13 Television Series to completely lose yourself in this winter

 13 Television series to completely lose yourself in this winter Above image, AMC's Mad Men

13 Television series to completely lose yourself in this winter
Above image, AMC's Mad Men

Whether you're in the midst of a Snowmagedon, a Polar Vortex, or you simply don't want to get out of bed, wintertime is the perfect time to lose yourself in your favorite series on Netflix, Prime or Hulu. I first discovered the joys of binge-watching last winter when I was home sick. Bored I tuned into the much talked about Orange is the New Black. I was hooked immediately and started this torrid affair with the iPad on the pillow next to me and all the wild and crazy characters for the following 24 hours. When I felt better I continued to watch. I was hooked. It was as simple as that.

I don't watch much network television anymore. The news is on in the morning and that is about it. My children watch Netflix, but I never did until that fateful day. When that series ended - I would have to wait until June for the second season - I needed more. I had a new addiction that I needed to feed. By majority vote from an informal poll I took on Facebook, was House of Cards. My binge-watching days were far from over. Over the course of the past year I have indulged and thoroughly enjoyed Weeds, The Good Wife, and How I Met Your Mother, all of which aired on TV and I somehow missed. 

I decided that it was much better to watch two or three episodes back to back for an hour, than one, riddled with commercials for 30 minutes. So, this is for all of you who don't want to leave the warmth of your own homes - beds, or couches with popcorn and all, here are 13 series to completely lose yourself in this winter. 

1. House of Cards
If you haven't yet seen this series, I highly recommend it. The cast, the writing, the setting, the plot are tremendous. Kevin Spacey gives an incredible performance the as ruthless, cunning Congressman Frank Underwood. His wife, Claire, played by Robin Wright, will stop at nothing to have it all. Set in Washington D.C. this political drama will have you at the edge of your seat gasping and cheering as the series penetrates the dark, shadowy world of greed, sex and corruption in Washington D.C. Claire Underwood's wardrobe to die for.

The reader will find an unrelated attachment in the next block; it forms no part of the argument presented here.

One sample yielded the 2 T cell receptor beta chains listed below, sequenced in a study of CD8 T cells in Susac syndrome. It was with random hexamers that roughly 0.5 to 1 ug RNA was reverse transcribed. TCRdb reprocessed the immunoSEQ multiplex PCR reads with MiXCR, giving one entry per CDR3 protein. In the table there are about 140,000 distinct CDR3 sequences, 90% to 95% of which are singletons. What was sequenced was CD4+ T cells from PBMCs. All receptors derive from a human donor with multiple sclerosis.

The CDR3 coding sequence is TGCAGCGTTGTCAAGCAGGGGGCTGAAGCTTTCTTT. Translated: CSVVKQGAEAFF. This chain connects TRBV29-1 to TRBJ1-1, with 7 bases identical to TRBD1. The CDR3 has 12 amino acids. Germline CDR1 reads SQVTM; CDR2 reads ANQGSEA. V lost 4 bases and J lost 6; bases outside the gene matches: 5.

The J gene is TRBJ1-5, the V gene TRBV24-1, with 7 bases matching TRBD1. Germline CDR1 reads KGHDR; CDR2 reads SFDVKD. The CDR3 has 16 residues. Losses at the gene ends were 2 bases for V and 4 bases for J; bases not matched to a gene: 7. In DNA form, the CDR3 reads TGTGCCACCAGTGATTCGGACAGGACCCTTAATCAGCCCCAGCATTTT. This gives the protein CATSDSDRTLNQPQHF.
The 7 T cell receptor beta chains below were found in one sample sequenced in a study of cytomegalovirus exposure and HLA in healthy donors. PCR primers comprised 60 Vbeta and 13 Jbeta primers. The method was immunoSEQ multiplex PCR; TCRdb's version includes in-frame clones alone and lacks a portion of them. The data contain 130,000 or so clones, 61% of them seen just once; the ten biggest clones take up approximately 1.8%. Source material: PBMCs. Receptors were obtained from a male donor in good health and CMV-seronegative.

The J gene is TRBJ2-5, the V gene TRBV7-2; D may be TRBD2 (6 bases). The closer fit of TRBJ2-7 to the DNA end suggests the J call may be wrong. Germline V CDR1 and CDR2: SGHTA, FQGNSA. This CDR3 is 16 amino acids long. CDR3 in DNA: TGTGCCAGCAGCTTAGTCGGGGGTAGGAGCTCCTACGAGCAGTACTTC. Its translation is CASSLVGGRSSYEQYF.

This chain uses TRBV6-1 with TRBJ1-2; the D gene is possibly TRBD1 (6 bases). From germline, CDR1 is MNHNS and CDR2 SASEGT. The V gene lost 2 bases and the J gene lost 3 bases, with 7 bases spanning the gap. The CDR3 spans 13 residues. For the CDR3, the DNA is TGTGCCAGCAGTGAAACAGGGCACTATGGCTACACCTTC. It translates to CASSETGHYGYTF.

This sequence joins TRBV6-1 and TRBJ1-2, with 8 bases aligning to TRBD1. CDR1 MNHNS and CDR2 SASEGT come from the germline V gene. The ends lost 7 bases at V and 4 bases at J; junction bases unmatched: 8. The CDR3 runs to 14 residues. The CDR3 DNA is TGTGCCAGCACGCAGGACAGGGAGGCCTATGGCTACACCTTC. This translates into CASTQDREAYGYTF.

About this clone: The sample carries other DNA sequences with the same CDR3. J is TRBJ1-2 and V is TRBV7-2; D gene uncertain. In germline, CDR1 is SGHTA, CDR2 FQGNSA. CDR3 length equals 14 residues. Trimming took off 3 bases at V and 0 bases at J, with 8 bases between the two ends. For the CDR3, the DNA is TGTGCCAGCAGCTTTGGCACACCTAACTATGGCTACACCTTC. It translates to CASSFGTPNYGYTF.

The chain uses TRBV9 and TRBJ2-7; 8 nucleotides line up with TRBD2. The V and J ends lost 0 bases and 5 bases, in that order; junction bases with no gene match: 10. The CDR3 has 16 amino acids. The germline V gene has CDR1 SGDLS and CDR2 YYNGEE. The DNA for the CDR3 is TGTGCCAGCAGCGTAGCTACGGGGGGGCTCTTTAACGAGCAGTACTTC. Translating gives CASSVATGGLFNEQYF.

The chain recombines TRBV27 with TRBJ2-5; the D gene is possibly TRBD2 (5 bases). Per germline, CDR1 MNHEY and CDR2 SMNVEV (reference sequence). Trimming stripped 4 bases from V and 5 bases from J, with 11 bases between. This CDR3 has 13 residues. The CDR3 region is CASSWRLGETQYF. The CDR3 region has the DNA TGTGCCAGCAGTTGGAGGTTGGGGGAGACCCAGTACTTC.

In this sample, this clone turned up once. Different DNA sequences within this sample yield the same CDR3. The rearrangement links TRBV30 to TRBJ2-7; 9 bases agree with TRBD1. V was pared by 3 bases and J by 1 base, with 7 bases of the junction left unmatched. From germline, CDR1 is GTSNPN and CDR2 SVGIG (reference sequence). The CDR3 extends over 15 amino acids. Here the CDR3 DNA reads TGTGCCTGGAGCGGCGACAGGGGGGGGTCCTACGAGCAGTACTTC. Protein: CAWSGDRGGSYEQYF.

2. The West Wing
For those who love political drama and are left wanting more after House of Cards, why not revisit The West Wing? This series brought us to a place we had not been before. We were given an intimate look at an American President and the inner workings of the White House. We experienced crises, triumphs, idealism and hard realities of the world. The series was noted on many levels and won 26 Emmys, including 4 for Outstanding Drama Series. And Rob Lowe isn't bad to look at. 

3. Scandal
From the creator of Grey's Anatomy and Private Practice, Scandal is a captivating drama with its fill of illicit relationships, unchecked power and shocking political intrigue. Here's your chance to get a sneak peek of what goes on behind the closed doors of Washington's elite. Watch as the plot unfolds. A former White House Communications Director, Olivia Pope, starring Kerry Washington, starts her own crisis management firm only to realize her clients are not the only ones with secrets. Kerry isn't too bad to look at. 

4. Orange is the New Black
This series chronicles the true story of Piper Chapman, a woman in her thirties who is sentenced to fifteen months in prison after being convicted of a decade-old crime of transporting money for her drug-dealing girlfriend. Based on a memoir, Orange is the New Black comes to us from "Weeds" creator Jenji Kohan.  Part comedy, part drama, we watch as Piper must adjust to a new life in a world beyond her imagination. Here we meet the most fascinating characters and despite their flaws and shortcomings, we fall in love with them.  Provocative, "Orange is the New Black" pushes the limits and tells it like it is. Don't bother with the memoir. We liked the series better. 

5. Weeds
When you've finished Orange is the New Black, this is the perfect series to turn to. Meet Nancy Botwin (Golden Globe winner Mary-Louise Parker) as she faces both sudden widowhood and poverty. Determined to do whatever it takes to keep her social status, she ends up being the neighborhood pot dealer. Deeply subversive and hilarious, creator Jenji Kohan (Orange is the New Black) creates a series that is quirky, intoxicating and even compelling. Watch as everyone's favorite pot-selling-soccer-mom and her family handle the Mexican Mafia, illicit love affairs, illegitimate love affairs and relocation. You'll fall in love with the Botwin family and laugh at the ridiculousness of it all. And then you ask yourself, should marijuana be legalized or not?

6. The Wonder Years
This was everyone's coming of age show. Now on Netflix revisit your favorite characters, Kevin, Winnie, Wayne, and Paul as Kevin Arnold recalls growing up during the late 60s and early 70s, a turbulent era which made the transition from childhood to teenhood particularly interesting. It should be noted, however, for those of you familiar with the series, due to licensing issues, many of the songs that made the show what it was have been replaced or left out completely. Here the music was so significant both in the overall presentation and what it stood for in American history.